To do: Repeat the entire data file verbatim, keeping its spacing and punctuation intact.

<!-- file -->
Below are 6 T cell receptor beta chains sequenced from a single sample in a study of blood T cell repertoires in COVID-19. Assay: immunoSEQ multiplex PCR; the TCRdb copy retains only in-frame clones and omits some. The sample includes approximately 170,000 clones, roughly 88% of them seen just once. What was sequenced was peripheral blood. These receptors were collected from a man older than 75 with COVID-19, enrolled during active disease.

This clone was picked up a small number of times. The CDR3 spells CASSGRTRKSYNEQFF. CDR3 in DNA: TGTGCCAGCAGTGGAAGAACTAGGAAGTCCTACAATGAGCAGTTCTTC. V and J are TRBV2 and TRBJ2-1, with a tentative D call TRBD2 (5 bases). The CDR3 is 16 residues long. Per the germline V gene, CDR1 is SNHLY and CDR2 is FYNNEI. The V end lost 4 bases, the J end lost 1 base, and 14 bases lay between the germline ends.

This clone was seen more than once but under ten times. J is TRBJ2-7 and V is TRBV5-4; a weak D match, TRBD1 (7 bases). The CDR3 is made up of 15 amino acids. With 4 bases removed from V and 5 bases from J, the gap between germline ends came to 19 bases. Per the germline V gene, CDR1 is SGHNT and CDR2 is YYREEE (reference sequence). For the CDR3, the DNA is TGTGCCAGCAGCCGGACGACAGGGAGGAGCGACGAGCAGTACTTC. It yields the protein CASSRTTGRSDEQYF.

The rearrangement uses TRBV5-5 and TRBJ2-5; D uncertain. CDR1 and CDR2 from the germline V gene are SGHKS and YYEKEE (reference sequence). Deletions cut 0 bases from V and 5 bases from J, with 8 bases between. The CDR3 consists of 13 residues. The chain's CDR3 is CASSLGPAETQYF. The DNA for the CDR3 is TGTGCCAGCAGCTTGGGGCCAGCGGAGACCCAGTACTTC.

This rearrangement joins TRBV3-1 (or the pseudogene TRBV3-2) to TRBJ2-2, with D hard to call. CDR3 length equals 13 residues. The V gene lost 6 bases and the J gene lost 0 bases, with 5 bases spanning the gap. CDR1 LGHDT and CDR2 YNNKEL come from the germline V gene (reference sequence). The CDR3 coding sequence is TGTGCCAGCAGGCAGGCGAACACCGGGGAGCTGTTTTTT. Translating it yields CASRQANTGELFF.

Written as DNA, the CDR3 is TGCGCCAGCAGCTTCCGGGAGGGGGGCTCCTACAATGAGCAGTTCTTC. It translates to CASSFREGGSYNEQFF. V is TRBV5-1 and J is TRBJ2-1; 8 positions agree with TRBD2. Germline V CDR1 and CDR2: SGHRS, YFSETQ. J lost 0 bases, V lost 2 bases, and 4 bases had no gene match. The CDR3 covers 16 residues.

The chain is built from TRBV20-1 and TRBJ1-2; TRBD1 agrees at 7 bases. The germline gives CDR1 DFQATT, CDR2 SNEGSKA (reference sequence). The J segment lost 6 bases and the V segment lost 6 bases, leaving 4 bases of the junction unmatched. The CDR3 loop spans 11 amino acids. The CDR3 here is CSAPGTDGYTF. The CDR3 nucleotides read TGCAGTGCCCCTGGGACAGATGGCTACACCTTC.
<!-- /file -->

Below are 6 T cell receptor beta chains sequenced from a single sample in a study of blood T cell repertoires in COVID-19. Assay: immunoSEQ multiplex PCR; the TCRdb copy retains only in-frame clones and omits some. The sample includes approximately 170,000 clones, roughly 88% of them seen just once. What was sequenced was peripheral blood. These receptors were collected from a man older than 75 with COVID-19, enrolled during active disease.

This clone was picked up a small number of times. The CDR3 spells CASSGRTRKSYNEQFF. CDR3 in DNA: TGTGCCAGCAGTGGAAGAACTAGGAAGTCCTACAATGAGCAGTTCTTC. V and J are TRBV2 and TRBJ2-1, with a tentative D call TRBD2 (5 bases). The CDR3 is 16 residues long. Per the germline V gene, CDR1 is SNHLY and CDR2 is FYNNEI. The V end lost 4 bases, the J end lost 1 base, and 14 bases lay between the germline ends.

This clone was seen more than once but under ten times. J is TRBJ2-7 and V is TRBV5-4; a weak D match, TRBD1 (7 bases). The CDR3 is made up of 15 amino acids. With 4 bases removed from V and 5 bases from J, the gap between germline ends came to 19 bases. Per the germline V gene, CDR1 is SGHNT and CDR2 is YYREEE (reference sequence). For the CDR3, the DNA is TGTGCCAGCAGCCGGACGACAGGGAGGAGCGACGAGCAGTACTTC. It yields the protein CASSRTTGRSDEQYF.

The rearrangement uses TRBV5-5 and TRBJ2-5; D uncertain. CDR1 and CDR2 from the germline V gene are SGHKS and YYEKEE (reference sequence). Deletions cut 0 bases from V and 5 bases from J, with 8 bases between. The CDR3 consists of 13 residues. The chain's CDR3 is CASSLGPAETQYF. The DNA for the CDR3 is TGTGCCAGCAGCTTGGGGCCAGCGGAGACCCAGTACTTC.

This rearrangement joins TRBV3-1 (or the pseudogene TRBV3-2) to TRBJ2-2, with D hard to call. CDR3 length equals 13 residues. The V gene lost 6 bases and the J gene lost 0 bases, with 5 bases spanning the gap. CDR1 LGHDT and CDR2 YNNKEL come from the germline V gene (reference sequence). The CDR3 coding sequence is TGTGCCAGCAGGCAGGCGAACACCGGGGAGCTGTTTTTT. Translating it yields CASRQANTGELFF.

Written as DNA, the CDR3 is TGCGCCAGCAGCTTCCGGGAGGGGGGCTCCTACAATGAGCAGTTCTTC. It translates to CASSFREGGSYNEQFF. V is TRBV5-1 and J is TRBJ2-1; 8 positions agree with TRBD2. Germline V CDR1 and CDR2: SGHRS, YFSETQ. J lost 0 bases, V lost 2 bases, and 4 bases had no gene match. The CDR3 covers 16 residues.

The chain is built from TRBV20-1 and TRBJ1-2; TRBD1 agrees at 7 bases. The germline gives CDR1 DFQATT, CDR2 SNEGSKA (reference sequence). The J segment lost 6 bases and the V segment lost 6 bases, leaving 4 bases of the junction unmatched. The CDR3 loop spans 11 amino acids. The CDR3 here is CSAPGTDGYTF. The CDR3 nucleotides read TGCAGTGCCCCTGGGACAGATGGCTACACCTTC.